Things are not what they seem
Jim Thompson said,
“There is only one plot—things are not what they seem.”
Which sounds a little extreme, maybe, but it actually works, you know, and it kind of gave me a sense of relief last night.
Let me tell you about it…
I stumbled on some comic book fans venting their disappointment at a recent Tim Burton movie featuring the ever gorgeous Eva Green. The cause of their irritation: the movie is set in a school for kids with special talents.
Which makes it obviously a rip-off of the X-men movies.
I actually saw the book from which the movie was taken – and while not featuring the delectable Ms Green, it did feature some beautiful, dark, slightly-creepy-but-fun photographs that reminded me of the work of Lewis Carrol as a photographer.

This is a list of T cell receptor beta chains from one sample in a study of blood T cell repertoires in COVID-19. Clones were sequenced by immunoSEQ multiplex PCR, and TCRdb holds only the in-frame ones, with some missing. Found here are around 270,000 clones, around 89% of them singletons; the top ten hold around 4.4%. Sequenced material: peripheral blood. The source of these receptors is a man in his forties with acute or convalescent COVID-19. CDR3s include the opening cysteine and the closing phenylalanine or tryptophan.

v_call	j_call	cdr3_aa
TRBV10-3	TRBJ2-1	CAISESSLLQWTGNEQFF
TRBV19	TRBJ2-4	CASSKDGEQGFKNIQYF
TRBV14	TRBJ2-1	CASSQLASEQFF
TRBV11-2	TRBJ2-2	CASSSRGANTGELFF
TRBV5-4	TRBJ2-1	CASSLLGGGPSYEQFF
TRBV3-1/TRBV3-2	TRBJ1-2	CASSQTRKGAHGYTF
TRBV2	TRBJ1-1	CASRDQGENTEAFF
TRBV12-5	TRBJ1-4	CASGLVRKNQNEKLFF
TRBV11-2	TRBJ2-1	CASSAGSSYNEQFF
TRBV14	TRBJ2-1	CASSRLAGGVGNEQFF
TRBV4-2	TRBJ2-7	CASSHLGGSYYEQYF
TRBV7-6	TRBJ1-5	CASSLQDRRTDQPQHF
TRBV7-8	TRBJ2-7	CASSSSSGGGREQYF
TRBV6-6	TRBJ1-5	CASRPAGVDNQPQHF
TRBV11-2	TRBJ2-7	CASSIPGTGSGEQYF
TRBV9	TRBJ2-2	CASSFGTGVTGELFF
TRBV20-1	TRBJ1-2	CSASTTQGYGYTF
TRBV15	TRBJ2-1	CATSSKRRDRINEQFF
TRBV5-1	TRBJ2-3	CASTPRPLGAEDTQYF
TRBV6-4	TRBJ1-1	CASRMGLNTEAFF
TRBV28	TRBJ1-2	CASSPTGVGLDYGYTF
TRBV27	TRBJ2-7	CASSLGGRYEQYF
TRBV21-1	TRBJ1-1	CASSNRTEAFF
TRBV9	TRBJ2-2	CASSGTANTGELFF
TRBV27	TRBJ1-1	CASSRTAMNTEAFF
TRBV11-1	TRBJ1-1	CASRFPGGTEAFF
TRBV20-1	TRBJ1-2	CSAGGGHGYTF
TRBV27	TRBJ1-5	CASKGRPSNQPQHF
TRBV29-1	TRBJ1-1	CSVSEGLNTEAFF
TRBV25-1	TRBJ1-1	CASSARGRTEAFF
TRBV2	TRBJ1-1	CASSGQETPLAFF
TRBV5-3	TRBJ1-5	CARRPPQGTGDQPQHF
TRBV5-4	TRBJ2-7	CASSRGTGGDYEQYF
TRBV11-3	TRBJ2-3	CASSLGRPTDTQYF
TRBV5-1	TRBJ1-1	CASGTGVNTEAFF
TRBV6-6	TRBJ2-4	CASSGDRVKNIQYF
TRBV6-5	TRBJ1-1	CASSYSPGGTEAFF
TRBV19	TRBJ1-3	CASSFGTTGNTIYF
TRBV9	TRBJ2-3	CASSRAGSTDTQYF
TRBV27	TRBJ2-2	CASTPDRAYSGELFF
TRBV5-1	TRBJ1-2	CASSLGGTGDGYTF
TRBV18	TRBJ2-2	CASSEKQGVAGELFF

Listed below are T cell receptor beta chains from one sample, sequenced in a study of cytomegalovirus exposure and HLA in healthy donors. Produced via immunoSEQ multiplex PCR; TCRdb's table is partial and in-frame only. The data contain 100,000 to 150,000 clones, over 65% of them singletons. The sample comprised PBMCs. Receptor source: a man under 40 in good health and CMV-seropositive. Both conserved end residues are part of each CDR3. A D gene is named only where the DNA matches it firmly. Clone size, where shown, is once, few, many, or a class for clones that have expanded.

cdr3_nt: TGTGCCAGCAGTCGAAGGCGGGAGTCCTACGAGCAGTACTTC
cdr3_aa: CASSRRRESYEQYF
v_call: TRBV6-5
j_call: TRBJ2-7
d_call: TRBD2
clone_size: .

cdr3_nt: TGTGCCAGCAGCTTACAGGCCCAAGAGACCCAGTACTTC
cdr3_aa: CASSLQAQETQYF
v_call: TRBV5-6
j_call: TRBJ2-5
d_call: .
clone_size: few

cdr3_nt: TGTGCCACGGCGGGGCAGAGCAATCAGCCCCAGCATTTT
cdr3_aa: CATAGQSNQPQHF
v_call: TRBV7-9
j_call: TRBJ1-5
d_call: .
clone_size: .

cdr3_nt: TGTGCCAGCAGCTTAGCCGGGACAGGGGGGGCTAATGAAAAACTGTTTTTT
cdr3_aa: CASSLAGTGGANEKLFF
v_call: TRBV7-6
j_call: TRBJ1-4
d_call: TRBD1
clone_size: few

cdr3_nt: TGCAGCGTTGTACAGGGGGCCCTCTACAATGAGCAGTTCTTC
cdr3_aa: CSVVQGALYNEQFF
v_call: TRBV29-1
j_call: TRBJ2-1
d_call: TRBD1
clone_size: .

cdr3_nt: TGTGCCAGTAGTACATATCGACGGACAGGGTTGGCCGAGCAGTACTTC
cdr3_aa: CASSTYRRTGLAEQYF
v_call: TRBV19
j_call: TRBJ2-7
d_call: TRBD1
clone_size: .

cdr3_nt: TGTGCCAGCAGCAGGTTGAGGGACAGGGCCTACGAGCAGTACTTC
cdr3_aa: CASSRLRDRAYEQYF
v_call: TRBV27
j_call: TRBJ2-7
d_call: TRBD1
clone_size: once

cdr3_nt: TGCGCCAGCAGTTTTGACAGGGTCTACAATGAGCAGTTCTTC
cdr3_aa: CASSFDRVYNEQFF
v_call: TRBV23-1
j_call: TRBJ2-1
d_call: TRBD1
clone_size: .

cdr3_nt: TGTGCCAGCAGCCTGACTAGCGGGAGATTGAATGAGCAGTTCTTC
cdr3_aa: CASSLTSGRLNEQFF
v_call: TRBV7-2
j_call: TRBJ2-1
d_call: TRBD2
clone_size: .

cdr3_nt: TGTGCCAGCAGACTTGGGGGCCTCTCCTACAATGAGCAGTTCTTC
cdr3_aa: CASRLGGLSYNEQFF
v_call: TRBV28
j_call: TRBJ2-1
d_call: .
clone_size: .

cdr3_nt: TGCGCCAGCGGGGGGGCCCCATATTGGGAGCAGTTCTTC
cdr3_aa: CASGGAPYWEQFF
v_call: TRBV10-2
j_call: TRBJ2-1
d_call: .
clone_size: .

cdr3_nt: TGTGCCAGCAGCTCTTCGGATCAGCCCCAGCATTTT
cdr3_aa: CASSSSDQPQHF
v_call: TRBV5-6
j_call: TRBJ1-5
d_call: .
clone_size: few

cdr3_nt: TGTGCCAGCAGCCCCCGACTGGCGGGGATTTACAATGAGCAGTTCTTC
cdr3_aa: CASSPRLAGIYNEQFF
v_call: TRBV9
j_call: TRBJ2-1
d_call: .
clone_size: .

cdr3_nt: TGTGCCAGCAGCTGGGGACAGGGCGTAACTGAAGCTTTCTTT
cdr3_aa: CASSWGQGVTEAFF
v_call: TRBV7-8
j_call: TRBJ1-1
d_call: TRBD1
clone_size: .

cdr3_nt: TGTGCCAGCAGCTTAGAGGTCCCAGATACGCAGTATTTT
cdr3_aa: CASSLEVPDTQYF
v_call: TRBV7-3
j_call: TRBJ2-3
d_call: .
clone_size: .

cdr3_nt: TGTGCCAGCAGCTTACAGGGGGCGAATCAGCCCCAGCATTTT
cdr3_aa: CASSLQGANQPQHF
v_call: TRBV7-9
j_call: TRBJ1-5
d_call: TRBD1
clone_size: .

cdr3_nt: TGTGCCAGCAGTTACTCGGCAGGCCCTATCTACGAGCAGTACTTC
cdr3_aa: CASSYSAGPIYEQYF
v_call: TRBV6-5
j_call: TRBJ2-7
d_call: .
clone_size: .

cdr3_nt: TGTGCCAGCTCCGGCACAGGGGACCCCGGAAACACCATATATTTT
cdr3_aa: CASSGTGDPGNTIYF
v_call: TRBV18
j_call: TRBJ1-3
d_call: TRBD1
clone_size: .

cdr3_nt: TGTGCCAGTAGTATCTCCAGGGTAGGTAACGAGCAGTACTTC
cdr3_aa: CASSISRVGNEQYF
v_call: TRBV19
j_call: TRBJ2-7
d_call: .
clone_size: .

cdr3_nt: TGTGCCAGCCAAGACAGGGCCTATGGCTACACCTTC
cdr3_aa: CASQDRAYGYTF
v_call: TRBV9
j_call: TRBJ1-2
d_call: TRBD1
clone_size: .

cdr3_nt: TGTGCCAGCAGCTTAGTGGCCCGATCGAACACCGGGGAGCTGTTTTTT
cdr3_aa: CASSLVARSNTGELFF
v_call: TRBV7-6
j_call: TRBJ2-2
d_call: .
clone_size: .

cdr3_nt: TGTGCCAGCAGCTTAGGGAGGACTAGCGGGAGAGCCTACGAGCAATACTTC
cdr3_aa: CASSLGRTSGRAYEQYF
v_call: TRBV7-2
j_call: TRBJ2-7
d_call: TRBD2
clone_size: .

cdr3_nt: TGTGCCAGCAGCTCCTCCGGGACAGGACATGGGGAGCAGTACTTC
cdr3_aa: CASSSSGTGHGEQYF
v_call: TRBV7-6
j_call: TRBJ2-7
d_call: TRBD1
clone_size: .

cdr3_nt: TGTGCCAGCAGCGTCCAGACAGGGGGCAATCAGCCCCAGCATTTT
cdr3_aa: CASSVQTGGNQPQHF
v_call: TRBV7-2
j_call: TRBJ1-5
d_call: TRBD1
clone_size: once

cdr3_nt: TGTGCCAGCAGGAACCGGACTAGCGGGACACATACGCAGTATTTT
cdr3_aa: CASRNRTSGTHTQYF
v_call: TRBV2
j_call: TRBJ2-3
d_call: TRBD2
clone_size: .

Then OK, it’s a childrens’ book1.
But a rip-off of the X-men?
Because there’s kids with powers in a school?
Then I guess this makes the Harry Potter stories a rip-off of the X-men too.
But this got me thinking.
Because really, the four servants of Baron Munchausen – endowed respectively with super-strength, ultra-keen vision and perfect aim, with ultra-powerful breath and voice, and with super-speed, do look now suspiciously like a rip-off of the X-men, especially considering that they are at the orders of an ultracompetent old man with a wonderful mind.
And what about Jason and the Argonauts?
Did they really rip-off the Justice League of America?
The crux of the problem is this ambivalent attitude the nerds have towards originality:If I like it it’s all right if it’s not original. If I don’t like it, the lack of originality is a mortal sin.
Couple this with a certain literal-mindedness that is The Curse of the Geeks, and what you get are rants about “two thirds of fiction being a rehash of Homer”.
All together now: SO WHAT?
Fact is, absolute originality might even be counter-productive, especially when you deal with popular fiction, where a different take on a well-tested concept can often be a winner.
Because we must give the readers what we want, but convince them it is actually what they want.
So, something used, something new, and all that.